A recent study reveals fuel cell cars have a climate advantage over battery electric cars at high range.
Scientists from the Fraunhofer Institute for Solar Energy Systems ISE conducted a life cycle comparison of electric vehicles (EVs) and fuel cell vehicles (FCVs), in a study commissioned by H2 MOBILITY Deutschland. Contrary to popular belief, the researchers learned that battery technology is not always the most ideal, eco-friendly option.
The scientists analyzed how much greenhouse gas emissions would be generated by both types of vehicles.
According to the study’s findings, fuel cell vehicles are the more environmentally friendly option of the two in terms of long range. What brought the scientists to this conclusion was their analysis of how much greenhouse gas emissions would be produced in the manufacturing, operation and disposal of EVs and FCVs with ranges of 300 kilometers and more, during the periods of 2020-2030 and 2030-2040.
Their calculations also took into account other issues. Among these include the amount of material needed for the production of batteries, fuel cells and hydrogen tanks, as well as the emissions generated throughout production and processing.
Additionally, the German researchers based their calculations on various scenarios for the generation of electricity or hydrogen, from best-case scenario to worst-case scenario. Moreover, they compared these figures with diesel-powered cars. Diesel ultimately proved to contribute more greenhouse gas emission than both EVs and FCVs in any scenario.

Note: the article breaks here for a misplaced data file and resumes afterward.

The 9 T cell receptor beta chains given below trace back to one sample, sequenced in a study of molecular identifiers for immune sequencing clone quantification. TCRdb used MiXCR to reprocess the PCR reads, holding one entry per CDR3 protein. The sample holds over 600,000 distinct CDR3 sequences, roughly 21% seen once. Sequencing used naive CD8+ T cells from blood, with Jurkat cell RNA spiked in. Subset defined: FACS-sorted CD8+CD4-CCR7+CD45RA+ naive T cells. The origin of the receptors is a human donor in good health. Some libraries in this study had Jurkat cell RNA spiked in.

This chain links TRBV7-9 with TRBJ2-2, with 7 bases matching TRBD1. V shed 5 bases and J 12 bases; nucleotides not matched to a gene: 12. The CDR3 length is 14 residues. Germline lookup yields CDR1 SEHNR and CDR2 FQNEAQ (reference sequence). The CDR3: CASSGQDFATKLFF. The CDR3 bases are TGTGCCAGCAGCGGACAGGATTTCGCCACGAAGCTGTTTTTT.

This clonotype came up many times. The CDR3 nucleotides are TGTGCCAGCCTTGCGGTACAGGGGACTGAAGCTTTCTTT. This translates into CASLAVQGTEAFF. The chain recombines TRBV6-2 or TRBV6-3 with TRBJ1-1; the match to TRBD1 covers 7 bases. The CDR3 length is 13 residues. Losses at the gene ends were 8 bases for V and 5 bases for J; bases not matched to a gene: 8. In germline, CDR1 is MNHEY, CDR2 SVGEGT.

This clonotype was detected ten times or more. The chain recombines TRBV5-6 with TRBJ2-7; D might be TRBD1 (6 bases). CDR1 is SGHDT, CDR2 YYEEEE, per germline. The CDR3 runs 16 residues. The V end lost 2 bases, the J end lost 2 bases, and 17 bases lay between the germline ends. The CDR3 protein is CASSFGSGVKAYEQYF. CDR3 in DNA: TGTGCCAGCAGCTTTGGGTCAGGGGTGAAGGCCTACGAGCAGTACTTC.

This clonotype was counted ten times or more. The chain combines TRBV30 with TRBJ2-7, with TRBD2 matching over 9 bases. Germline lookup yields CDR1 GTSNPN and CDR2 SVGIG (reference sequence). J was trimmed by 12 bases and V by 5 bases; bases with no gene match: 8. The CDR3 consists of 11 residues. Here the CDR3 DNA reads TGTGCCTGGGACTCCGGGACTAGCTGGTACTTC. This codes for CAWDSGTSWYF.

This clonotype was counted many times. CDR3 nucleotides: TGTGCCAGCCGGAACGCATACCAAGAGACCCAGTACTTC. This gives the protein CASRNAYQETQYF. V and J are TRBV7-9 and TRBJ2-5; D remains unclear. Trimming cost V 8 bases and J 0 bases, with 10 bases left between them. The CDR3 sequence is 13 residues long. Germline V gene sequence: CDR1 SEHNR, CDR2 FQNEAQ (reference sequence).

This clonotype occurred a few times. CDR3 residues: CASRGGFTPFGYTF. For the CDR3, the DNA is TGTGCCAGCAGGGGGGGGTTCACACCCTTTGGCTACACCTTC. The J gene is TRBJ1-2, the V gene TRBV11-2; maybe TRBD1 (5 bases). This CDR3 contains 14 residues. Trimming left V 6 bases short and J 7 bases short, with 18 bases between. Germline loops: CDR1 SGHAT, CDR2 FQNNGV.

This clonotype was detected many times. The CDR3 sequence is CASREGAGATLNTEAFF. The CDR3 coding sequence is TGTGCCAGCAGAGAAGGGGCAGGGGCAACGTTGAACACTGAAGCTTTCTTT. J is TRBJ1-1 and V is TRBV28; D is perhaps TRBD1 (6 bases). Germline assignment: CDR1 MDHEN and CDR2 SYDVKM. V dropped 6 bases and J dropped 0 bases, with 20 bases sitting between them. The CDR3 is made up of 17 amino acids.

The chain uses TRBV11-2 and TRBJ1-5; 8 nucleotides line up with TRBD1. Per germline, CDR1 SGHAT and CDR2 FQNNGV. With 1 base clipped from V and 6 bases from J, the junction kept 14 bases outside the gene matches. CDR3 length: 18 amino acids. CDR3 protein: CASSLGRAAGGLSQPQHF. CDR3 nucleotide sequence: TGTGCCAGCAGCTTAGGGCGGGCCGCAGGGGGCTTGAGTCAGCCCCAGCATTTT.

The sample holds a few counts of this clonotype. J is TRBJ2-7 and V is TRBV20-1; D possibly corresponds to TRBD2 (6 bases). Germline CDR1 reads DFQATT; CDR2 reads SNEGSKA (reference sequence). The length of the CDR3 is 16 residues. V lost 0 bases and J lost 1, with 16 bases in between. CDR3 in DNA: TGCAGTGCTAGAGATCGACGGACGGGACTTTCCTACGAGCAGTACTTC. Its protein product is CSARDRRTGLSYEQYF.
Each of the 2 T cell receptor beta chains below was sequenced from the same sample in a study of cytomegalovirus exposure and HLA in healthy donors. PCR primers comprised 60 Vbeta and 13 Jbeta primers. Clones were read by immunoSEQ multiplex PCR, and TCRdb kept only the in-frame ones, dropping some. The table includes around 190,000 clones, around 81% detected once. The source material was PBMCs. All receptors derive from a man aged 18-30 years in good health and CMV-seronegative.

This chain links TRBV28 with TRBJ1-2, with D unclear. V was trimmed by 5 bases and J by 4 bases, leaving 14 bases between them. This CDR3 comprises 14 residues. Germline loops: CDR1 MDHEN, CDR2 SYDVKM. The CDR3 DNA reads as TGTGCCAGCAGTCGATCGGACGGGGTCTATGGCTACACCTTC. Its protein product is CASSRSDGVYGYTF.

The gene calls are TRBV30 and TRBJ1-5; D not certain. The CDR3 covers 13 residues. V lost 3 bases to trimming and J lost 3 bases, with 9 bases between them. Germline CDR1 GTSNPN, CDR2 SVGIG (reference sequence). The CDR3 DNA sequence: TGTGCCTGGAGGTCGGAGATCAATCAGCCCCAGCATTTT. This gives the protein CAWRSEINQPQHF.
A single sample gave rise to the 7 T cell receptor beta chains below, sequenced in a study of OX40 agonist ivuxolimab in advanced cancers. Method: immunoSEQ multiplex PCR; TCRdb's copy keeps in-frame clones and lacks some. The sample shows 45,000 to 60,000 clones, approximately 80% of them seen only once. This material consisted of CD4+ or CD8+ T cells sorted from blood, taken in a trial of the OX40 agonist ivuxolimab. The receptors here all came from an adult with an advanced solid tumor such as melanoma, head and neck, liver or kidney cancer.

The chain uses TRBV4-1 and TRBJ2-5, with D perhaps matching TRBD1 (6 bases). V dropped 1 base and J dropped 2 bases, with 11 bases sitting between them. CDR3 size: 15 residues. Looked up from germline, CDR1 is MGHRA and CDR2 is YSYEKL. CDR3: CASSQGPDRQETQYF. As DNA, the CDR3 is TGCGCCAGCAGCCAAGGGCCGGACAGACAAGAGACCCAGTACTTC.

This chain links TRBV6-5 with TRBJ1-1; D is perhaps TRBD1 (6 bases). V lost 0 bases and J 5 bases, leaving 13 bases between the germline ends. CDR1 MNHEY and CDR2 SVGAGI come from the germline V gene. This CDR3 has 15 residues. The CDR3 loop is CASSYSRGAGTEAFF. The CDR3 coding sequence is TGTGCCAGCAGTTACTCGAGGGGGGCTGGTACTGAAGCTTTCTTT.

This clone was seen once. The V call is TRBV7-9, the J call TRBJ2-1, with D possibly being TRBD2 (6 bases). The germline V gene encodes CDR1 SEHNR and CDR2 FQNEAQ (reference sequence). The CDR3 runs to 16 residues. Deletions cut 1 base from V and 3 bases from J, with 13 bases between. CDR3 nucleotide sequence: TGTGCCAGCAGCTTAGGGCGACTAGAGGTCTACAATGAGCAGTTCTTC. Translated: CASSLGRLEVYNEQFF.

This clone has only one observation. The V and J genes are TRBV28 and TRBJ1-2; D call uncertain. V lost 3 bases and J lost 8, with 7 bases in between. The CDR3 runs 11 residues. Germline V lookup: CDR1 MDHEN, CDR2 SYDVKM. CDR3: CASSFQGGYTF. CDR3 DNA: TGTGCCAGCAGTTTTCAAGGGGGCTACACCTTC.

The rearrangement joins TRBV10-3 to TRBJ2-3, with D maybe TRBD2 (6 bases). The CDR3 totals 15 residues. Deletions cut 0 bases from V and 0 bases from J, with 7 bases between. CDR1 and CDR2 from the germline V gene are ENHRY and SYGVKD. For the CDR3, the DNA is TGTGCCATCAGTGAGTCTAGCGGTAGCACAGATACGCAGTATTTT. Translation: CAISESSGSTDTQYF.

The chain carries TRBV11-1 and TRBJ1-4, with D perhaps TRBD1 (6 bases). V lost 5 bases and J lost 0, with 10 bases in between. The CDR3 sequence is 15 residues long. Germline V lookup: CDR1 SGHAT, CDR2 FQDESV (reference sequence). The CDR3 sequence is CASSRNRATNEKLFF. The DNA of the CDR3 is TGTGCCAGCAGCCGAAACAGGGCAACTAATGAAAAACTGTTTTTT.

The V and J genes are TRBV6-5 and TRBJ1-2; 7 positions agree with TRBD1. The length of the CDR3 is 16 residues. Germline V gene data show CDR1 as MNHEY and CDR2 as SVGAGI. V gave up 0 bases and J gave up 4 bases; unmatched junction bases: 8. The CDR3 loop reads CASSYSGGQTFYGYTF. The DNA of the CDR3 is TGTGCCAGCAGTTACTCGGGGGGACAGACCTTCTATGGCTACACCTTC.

That being said, in the best-case scenario for EVs, the electricity for the batteries comes from a photovoltaic system. In the worst case, it is produced from the usual German electricity mix. For hydrogen, the best case is hydrogen generated with 100% wind energy, while the worst case is it us produced by reconstituting natural gas.
In addition, the study notes that the values were compared with the emissions that were produced during charging with the mixed version (50% natural gas and 50% wind power).
Ultimately, fuel cell vehicles and electric vehicles compliment one another.
The study concluded that EVs produced more greenhouse gas emissions at higher ranges compared to hydrogen-powered vehicles, even in the worst-case scenario of 100% hydrogen from natural gas. The greenhouse gas emissions of fuel cell cars over a distance of 150,000 kilometers are lower than those of comparable battery electric vehicles with a 90-kilowatt hour battery that are charged with electricity from the German electricity mix.
The being said, the researchers do say that electric vehicles have a lower carbon footprint for short distances, compared to FCVs.
“The study also shows that battery and fuel cell vehicles ideally complement each other. For long distances, fuel cell vehicles are more climate-friendly, and battery-powered vehicles are for short distances,” says Christopher Hebling, Head of Hydrogen Technologies at Fraunhofer ISE, reports Innovation Origins.